Catching up on some reading recently, a newsletter headline caught my eye: “How to Identify and Get Rid of Rabbits.” Honestly? How does anyone, especially a gardener, not know what a rabbit looks like?
I do. Had a pet rabbit as a kid and I got one for my sister too, just so my parents couldn’t say “no.” Besides, there were two bunnies in a crate in front of a house on my route home from school, free for the taking. (Thinking back, I think the homeowner was counting on a school kid with an affinity for baby animals to “take the bait.”)
My poor, suffering parents did not stand a chance because I conveniently forgot exactly which house was offering the free bunnies. I had been too focused on cuteness overload. So, my dad built a rabbit hutch in the back garden for Fluffy and Flopsy.
Full disclosure: I always accepted full responsibility for my animals so my parents had no complaints. Bought me some latitude in the assortment of pets over the years but those are stories for another day.
Jumping forward to this century, I have to admit to acquiring another “pet” rabbit. Several, in fact, over the more than two decades of creating our current garden. Luckily, John’s back garden domain has been rabbit-free because of the fencing. Except for that one spring when two tiny babies managed to squeeze through the stucco wire fence bordering the farmer’s field.
It is amazing how much plant material baby rabbits can consume, tiny as they were, in a short length of time! But I am good with a fish net and they were safely transported to a forested area far away from any garden.
But my front garden is not completely fenced and I have some choice rabbit food in my landscape. My few tulips fall prey almost every year. (I must remember to dig up and transplant them into the back garden this fall.)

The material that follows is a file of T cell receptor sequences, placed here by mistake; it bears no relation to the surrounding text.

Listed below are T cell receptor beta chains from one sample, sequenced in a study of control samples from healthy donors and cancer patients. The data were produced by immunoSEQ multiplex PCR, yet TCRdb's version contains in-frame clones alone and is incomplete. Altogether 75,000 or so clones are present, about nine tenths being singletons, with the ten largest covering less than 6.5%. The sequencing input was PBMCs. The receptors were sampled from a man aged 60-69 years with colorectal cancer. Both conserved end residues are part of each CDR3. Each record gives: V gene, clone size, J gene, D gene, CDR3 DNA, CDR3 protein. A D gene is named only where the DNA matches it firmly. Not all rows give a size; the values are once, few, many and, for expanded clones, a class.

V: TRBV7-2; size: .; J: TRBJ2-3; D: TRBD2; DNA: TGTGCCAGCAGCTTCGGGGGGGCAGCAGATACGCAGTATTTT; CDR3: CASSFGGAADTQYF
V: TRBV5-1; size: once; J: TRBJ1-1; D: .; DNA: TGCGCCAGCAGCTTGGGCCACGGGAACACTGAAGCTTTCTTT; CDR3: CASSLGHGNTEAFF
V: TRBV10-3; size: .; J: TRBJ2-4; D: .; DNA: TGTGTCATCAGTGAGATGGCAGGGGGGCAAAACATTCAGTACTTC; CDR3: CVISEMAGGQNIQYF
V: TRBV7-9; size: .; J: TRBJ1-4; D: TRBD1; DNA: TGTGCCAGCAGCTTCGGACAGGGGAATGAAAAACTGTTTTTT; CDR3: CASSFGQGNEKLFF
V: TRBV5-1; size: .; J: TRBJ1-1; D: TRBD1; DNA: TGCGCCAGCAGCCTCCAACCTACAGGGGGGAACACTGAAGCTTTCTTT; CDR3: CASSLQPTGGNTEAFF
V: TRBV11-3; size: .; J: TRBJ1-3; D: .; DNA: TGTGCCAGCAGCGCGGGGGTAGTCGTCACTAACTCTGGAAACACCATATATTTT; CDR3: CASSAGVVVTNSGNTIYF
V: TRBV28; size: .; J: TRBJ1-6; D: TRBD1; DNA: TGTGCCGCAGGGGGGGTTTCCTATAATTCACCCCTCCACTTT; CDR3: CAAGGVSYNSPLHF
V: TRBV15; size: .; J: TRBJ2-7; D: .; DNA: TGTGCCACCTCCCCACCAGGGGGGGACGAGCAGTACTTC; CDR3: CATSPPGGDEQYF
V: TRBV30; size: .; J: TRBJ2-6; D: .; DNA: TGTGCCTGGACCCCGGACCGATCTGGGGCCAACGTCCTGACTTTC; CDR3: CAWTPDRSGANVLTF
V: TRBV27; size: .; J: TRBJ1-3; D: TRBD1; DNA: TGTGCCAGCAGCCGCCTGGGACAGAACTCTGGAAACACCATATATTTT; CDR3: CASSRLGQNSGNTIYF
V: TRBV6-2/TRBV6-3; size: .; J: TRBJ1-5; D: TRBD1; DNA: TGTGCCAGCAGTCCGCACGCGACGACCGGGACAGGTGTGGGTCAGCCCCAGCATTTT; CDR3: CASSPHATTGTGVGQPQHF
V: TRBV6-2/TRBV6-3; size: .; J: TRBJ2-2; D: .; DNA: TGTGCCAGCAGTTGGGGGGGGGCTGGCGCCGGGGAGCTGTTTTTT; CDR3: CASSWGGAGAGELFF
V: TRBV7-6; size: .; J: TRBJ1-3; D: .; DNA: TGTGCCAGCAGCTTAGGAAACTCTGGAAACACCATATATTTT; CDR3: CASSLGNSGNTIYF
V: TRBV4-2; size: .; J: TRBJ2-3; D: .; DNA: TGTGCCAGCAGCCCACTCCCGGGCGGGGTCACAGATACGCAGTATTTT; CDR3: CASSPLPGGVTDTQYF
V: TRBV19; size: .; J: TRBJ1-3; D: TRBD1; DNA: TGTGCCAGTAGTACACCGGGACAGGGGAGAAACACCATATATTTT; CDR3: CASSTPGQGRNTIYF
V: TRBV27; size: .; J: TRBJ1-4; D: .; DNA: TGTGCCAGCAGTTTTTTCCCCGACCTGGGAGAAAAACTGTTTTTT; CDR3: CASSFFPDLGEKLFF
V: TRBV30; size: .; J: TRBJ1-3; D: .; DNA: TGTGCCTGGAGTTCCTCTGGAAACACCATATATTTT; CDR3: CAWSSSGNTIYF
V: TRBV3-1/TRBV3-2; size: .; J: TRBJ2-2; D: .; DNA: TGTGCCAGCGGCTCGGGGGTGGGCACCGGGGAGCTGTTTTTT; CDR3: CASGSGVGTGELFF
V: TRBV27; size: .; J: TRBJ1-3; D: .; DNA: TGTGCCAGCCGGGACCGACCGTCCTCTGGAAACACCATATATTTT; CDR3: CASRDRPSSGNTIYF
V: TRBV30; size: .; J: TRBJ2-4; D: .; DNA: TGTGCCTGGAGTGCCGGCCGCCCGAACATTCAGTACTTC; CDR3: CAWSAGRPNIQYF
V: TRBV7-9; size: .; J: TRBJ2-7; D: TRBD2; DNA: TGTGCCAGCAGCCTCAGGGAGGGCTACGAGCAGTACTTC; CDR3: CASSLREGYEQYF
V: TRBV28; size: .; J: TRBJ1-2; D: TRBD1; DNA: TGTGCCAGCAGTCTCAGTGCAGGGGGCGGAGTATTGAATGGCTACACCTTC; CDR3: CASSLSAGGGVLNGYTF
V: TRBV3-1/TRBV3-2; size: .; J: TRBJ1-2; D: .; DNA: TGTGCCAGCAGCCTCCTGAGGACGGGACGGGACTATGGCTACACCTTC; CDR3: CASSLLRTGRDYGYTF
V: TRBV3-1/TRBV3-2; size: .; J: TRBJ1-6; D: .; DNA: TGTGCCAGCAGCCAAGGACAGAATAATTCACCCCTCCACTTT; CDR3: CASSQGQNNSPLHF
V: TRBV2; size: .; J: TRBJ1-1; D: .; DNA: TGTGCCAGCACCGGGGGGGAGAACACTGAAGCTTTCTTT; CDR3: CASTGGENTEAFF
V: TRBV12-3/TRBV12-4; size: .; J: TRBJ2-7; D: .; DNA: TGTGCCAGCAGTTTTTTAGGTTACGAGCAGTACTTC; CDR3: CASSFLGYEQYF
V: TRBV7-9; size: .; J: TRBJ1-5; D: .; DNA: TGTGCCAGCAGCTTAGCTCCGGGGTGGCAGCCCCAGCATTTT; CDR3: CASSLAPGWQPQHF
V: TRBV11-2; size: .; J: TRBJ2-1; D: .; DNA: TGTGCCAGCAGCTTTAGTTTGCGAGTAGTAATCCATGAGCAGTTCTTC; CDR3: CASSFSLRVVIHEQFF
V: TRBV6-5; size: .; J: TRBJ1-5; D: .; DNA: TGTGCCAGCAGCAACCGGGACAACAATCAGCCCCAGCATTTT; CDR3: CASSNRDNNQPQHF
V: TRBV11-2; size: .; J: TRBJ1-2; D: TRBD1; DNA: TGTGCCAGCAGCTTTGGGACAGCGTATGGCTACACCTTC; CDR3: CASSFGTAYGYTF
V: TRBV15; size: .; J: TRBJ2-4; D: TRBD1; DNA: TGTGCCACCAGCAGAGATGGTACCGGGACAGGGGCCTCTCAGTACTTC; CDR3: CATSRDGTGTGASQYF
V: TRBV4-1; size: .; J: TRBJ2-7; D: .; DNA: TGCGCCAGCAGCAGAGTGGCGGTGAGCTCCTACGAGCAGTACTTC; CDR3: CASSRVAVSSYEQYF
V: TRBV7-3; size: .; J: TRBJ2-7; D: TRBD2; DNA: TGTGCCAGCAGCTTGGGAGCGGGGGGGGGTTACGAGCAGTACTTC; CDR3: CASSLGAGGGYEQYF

Another botanical dish on my rabbit buffet is my clumps of Carex ‘Silver Sceptre’ (Japanese sedge). But it is really just polite nibbling on those small mounding grasses.
Cannot say the same for my Hakonechloa macra ‘All Gold’ (Japanese forest grass), however. As the garden transitions towards spring, this evergreen golden beacon gradually diminishes in size. Thankfully, it never gets chomped down to a nubbin but I should get my act together and give this stellar grass some protection. We do have some remnants of wire fencing somewhere.
Looking at the list of scent repellents recommended in the article, I am reluctant to use any because of our dog, Sadie. She is trained to stay out of the garden beds but I still don’t like the thought of using ground red pepper flakes, which were near the top of the list. Lysol was also mentioned, as was dried sulfur. Hmmm. Not sure I like the idea of spraying Lysol around my plants or on the soil. And sulfur is a suspect rabbit-control option as it is known to lower soil pH, something that may affect some of your plants. Hanging mesh bags of shaved Irish Spring soap or sprinkling talcum powder on my plants? I think I will pass.
After all, it really is my own fault the rabbit is hanging out in my garden. I made no move to frighten it away from the bird seed accumulating underneath the bird feeder when the garden was buried under the snow. I may be a softie but I also have good rabbit “repellents” in the Cooper’s hawk, red-tailed hawk and owls that live in our neighbourhood. They will have babies to feed soon.
Leslie Cox co-owns Growing Concern Cottage Garden in Black Creek. Her website is www.duchessofdirt.ca